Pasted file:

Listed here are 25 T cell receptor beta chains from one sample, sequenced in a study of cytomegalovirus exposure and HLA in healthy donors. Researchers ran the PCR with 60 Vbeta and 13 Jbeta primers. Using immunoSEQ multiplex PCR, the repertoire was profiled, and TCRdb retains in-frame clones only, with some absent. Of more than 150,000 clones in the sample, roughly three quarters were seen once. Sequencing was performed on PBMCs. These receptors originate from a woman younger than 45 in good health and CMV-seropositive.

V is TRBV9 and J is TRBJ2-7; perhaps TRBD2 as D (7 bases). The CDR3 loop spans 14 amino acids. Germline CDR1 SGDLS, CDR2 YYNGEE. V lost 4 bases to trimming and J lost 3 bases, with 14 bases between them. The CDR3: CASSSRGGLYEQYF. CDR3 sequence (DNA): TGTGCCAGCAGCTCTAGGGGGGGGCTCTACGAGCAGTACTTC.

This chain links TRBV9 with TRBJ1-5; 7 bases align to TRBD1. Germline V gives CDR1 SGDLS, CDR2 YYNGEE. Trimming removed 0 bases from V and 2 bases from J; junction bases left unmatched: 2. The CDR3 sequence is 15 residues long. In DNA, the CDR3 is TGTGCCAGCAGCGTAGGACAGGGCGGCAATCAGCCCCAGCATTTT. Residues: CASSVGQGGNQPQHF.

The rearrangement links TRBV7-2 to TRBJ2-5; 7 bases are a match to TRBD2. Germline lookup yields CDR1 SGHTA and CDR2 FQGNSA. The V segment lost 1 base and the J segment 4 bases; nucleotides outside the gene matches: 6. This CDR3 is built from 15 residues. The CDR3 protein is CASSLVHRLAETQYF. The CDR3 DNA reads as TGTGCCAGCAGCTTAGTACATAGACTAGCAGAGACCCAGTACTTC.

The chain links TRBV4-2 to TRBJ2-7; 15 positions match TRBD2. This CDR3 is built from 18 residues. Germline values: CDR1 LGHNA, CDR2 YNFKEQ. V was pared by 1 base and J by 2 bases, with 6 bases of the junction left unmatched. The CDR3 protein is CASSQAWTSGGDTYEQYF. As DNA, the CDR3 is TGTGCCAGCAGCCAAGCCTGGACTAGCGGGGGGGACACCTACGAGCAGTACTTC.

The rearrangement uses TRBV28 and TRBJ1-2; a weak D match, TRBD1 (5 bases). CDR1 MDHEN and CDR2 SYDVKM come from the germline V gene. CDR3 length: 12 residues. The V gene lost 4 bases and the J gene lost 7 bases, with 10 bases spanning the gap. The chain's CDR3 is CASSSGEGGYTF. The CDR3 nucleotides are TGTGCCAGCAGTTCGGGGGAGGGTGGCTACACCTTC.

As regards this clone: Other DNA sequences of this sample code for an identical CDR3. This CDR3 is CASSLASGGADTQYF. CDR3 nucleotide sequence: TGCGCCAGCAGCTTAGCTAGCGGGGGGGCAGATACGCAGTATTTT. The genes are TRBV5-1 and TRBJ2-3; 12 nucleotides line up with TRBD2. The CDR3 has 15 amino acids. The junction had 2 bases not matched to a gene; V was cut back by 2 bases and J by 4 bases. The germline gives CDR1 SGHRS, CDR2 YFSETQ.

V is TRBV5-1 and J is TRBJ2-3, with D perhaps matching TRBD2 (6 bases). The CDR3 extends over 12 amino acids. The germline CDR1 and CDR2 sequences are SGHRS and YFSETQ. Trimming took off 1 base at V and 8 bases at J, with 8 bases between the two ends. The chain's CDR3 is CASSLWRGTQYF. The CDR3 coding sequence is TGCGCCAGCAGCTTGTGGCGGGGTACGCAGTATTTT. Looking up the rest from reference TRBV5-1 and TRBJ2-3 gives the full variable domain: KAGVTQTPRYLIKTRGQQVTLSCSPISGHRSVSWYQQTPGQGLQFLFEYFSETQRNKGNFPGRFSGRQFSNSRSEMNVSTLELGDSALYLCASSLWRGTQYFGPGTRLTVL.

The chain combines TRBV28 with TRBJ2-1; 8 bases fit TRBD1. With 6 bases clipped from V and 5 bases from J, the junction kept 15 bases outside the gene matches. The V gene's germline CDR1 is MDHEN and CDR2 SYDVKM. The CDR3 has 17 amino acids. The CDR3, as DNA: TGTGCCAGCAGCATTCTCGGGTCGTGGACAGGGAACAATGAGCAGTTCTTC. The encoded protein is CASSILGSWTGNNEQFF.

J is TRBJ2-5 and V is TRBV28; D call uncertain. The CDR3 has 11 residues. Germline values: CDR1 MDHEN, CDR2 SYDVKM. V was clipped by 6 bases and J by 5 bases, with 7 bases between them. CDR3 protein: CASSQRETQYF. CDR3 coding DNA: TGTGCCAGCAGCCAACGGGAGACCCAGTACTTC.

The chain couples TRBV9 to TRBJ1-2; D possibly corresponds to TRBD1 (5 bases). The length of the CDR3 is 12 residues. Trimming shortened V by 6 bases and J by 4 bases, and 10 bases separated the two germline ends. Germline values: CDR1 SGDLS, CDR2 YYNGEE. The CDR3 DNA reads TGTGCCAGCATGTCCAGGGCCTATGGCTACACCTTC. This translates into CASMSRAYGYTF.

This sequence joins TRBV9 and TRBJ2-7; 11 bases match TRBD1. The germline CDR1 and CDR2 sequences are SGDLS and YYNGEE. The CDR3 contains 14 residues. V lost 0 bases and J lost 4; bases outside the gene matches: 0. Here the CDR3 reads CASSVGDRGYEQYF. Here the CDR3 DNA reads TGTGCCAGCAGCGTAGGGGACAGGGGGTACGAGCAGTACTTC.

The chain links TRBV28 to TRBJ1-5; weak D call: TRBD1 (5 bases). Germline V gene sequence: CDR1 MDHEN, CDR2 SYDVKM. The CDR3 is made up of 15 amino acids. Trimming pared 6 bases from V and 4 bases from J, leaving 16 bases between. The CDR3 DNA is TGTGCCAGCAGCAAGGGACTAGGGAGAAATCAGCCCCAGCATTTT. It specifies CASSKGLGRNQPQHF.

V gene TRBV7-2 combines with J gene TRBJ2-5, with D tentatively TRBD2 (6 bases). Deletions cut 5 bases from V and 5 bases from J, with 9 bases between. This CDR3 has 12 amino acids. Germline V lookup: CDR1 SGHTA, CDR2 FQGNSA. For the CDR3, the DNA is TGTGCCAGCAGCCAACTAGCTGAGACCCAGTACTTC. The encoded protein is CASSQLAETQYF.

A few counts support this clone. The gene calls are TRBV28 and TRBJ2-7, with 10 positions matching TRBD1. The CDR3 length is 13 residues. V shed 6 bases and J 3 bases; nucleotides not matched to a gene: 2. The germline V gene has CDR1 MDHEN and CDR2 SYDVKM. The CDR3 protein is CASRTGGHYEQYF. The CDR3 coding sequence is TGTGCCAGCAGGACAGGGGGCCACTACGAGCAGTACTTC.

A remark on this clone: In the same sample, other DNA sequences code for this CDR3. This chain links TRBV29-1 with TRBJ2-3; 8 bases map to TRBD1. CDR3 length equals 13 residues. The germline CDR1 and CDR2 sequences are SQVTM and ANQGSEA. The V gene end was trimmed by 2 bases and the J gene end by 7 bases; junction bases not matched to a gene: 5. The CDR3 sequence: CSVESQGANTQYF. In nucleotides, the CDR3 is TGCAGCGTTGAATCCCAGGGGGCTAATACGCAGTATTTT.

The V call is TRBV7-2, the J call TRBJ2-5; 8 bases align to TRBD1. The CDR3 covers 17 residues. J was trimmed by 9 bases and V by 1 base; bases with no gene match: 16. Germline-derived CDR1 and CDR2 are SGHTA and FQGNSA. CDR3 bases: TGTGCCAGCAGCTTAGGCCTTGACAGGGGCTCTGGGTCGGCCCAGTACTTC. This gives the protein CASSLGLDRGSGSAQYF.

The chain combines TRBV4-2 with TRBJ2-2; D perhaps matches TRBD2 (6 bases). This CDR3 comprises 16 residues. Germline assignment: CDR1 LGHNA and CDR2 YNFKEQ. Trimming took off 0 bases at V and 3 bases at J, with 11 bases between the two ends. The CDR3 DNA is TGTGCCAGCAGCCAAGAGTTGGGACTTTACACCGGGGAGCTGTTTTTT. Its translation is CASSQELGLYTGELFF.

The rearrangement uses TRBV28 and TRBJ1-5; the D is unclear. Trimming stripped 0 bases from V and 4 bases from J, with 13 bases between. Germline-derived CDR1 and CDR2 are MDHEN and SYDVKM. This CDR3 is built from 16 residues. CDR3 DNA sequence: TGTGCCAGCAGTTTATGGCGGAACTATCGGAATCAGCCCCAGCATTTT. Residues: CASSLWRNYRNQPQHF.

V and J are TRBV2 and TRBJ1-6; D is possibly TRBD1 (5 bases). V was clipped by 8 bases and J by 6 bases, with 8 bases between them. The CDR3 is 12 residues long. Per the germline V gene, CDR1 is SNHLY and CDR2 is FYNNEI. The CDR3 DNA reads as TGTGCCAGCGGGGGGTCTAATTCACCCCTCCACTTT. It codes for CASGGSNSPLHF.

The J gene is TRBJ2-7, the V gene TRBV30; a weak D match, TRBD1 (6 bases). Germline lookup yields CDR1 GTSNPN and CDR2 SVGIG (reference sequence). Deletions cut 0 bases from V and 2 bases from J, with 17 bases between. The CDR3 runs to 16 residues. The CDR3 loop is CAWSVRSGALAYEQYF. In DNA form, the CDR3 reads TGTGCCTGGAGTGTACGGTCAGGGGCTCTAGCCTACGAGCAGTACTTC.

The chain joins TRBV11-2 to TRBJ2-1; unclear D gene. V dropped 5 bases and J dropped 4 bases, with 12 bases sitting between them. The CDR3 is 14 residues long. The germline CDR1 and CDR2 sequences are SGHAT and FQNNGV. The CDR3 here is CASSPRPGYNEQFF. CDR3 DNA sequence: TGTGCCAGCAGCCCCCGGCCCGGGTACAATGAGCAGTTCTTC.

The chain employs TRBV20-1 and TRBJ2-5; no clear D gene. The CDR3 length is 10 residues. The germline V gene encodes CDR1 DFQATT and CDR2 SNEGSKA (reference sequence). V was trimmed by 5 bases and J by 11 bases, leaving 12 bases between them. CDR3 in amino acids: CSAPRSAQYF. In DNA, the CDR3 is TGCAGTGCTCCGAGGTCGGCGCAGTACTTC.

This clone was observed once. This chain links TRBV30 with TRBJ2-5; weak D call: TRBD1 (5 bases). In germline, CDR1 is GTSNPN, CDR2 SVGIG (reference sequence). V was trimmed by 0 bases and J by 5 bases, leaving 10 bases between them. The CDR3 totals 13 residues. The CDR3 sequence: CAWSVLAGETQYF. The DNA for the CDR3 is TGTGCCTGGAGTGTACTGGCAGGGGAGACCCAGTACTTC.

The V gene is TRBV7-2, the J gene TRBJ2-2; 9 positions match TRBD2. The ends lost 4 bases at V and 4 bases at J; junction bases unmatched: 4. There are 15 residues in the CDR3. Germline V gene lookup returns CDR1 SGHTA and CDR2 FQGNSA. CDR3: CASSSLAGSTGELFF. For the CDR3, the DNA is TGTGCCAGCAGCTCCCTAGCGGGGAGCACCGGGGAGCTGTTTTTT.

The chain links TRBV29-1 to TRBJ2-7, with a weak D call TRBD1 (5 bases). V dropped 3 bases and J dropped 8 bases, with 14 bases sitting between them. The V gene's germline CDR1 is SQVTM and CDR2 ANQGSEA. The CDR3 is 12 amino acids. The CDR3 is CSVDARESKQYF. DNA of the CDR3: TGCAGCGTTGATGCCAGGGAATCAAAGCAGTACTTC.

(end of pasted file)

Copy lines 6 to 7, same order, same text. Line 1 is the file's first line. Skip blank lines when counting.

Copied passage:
The rearrangement uses TRBV28 and TRBJ1-2; a weak D match, TRBD1 (5 bases). CDR1 MDHEN and CDR2 SYDVKM come from the germline V gene. CDR3 length: 12 residues. The V gene lost 4 bases and the J gene lost 7 bases, with 10 bases spanning the gap. The chain's CDR3 is CASSSGEGGYTF. The CDR3 nucleotides are TGTGCCAGCAGTTCGGGGGAGGGTGGCTACACCTTC.

As regards this clone: Other DNA sequences of this sample code for an identical CDR3. This CDR3 is CASSLASGGADTQYF. CDR3 nucleotide sequence: TGCGCCAGCAGCTTAGCTAGCGGGGGGGCAGATACGCAGTATTTT. The genes are TRBV5-1 and TRBJ2-3; 12 nucleotides line up with TRBD2. The CDR3 has 15 amino acids. The junction had 2 bases not matched to a gene; V was cut back by 2 bases and J by 4 bases. The germline gives CDR1 SGHRS, CDR2 YFSETQ.